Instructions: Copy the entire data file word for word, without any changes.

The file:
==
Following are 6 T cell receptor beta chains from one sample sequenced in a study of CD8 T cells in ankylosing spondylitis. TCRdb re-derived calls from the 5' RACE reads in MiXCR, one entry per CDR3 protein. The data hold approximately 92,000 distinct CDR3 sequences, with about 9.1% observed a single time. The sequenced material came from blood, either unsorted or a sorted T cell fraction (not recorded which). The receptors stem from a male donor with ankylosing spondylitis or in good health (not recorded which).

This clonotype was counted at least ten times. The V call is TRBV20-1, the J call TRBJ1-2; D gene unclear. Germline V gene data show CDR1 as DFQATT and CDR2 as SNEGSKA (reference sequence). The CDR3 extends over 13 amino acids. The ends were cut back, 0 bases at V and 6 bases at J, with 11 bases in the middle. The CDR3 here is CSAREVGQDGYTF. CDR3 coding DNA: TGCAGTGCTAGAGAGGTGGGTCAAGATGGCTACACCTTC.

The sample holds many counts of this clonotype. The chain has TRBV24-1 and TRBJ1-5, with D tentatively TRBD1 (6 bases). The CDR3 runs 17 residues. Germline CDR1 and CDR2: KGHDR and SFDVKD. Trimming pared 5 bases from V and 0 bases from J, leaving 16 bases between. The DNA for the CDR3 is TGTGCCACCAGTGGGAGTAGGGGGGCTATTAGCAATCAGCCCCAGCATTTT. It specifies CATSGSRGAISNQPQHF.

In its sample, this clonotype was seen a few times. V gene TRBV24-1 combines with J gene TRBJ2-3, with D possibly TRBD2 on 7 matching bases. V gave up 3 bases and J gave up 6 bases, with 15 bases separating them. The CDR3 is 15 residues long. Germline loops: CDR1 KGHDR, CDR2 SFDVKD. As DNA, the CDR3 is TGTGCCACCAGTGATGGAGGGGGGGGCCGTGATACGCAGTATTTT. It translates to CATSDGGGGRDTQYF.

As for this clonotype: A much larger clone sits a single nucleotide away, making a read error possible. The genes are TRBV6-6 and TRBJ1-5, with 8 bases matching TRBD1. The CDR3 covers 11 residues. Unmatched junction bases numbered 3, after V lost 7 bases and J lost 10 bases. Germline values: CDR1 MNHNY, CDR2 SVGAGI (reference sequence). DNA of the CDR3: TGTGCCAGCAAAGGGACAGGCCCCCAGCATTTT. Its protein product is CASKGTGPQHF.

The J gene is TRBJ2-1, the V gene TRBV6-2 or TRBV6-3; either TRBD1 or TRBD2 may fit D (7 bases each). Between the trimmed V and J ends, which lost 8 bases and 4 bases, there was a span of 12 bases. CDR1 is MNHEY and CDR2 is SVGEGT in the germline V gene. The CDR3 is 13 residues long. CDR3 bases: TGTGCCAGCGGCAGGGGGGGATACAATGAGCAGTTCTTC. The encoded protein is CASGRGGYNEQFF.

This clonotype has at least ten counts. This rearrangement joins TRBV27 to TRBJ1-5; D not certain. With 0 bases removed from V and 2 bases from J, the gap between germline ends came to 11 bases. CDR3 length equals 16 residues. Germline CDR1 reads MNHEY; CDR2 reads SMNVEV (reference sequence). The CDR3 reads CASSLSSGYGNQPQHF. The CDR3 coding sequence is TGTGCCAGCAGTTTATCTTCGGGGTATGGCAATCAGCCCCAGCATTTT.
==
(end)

Following are 6 T cell receptor beta chains from one sample sequenced in a study of CD8 T cells in ankylosing spondylitis. TCRdb re-derived calls from the 5' RACE reads in MiXCR, one entry per CDR3 protein. The data hold approximately 92,000 distinct CDR3 sequences, with about 9.1% observed a single time. The sequenced material came from blood, either unsorted or a sorted T cell fraction (not recorded which). The receptors stem from a male donor with ankylosing spondylitis or in good health (not recorded which).

This clonotype was counted at least ten times. The V call is TRBV20-1, the J call TRBJ1-2; D gene unclear. Germline V gene data show CDR1 as DFQATT and CDR2 as SNEGSKA (reference sequence). The CDR3 extends over 13 amino acids. The ends were cut back, 0 bases at V and 6 bases at J, with 11 bases in the middle. The CDR3 here is CSAREVGQDGYTF. CDR3 coding DNA: TGCAGTGCTAGAGAGGTGGGTCAAGATGGCTACACCTTC.

The sample holds many counts of this clonotype. The chain has TRBV24-1 and TRBJ1-5, with D tentatively TRBD1 (6 bases). The CDR3 runs 17 residues. Germline CDR1 and CDR2: KGHDR and SFDVKD. Trimming pared 5 bases from V and 0 bases from J, leaving 16 bases between. The DNA for the CDR3 is TGTGCCACCAGTGGGAGTAGGGGGGCTATTAGCAATCAGCCCCAGCATTTT. It specifies CATSGSRGAISNQPQHF.

In its sample, this clonotype was seen a few times. V gene TRBV24-1 combines with J gene TRBJ2-3, with D possibly TRBD2 on 7 matching bases. V gave up 3 bases and J gave up 6 bases, with 15 bases separating them. The CDR3 is 15 residues long. Germline loops: CDR1 KGHDR, CDR2 SFDVKD. As DNA, the CDR3 is TGTGCCACCAGTGATGGAGGGGGGGGCCGTGATACGCAGTATTTT. It translates to CATSDGGGGRDTQYF.

As for this clonotype: A much larger clone sits a single nucleotide away, making a read error possible. The genes are TRBV6-6 and TRBJ1-5, with 8 bases matching TRBD1. The CDR3 covers 11 residues. Unmatched junction bases numbered 3, after V lost 7 bases and J lost 10 bases. Germline values: CDR1 MNHNY, CDR2 SVGAGI (reference sequence). DNA of the CDR3: TGTGCCAGCAAAGGGACAGGCCCCCAGCATTTT. Its protein product is CASKGTGPQHF.

The J gene is TRBJ2-1, the V gene TRBV6-2 or TRBV6-3; either TRBD1 or TRBD2 may fit D (7 bases each). Between the trimmed V and J ends, which lost 8 bases and 4 bases, there was a span of 12 bases. CDR1 is MNHEY and CDR2 is SVGEGT in the germline V gene. The CDR3 is 13 residues long. CDR3 bases: TGTGCCAGCGGCAGGGGGGGATACAATGAGCAGTTCTTC. The encoded protein is CASGRGGYNEQFF.

This clonotype has at least ten counts. This rearrangement joins TRBV27 to TRBJ1-5; D not certain. With 0 bases removed from V and 2 bases from J, the gap between germline ends came to 11 bases. CDR3 length equals 16 residues. Germline CDR1 reads MNHEY; CDR2 reads SMNVEV (reference sequence). The CDR3 reads CASSLSSGYGNQPQHF. The CDR3 coding sequence is TGTGCCAGCAGTTTATCTTCGGGGTATGGCAATCAGCCCCAGCATTTT.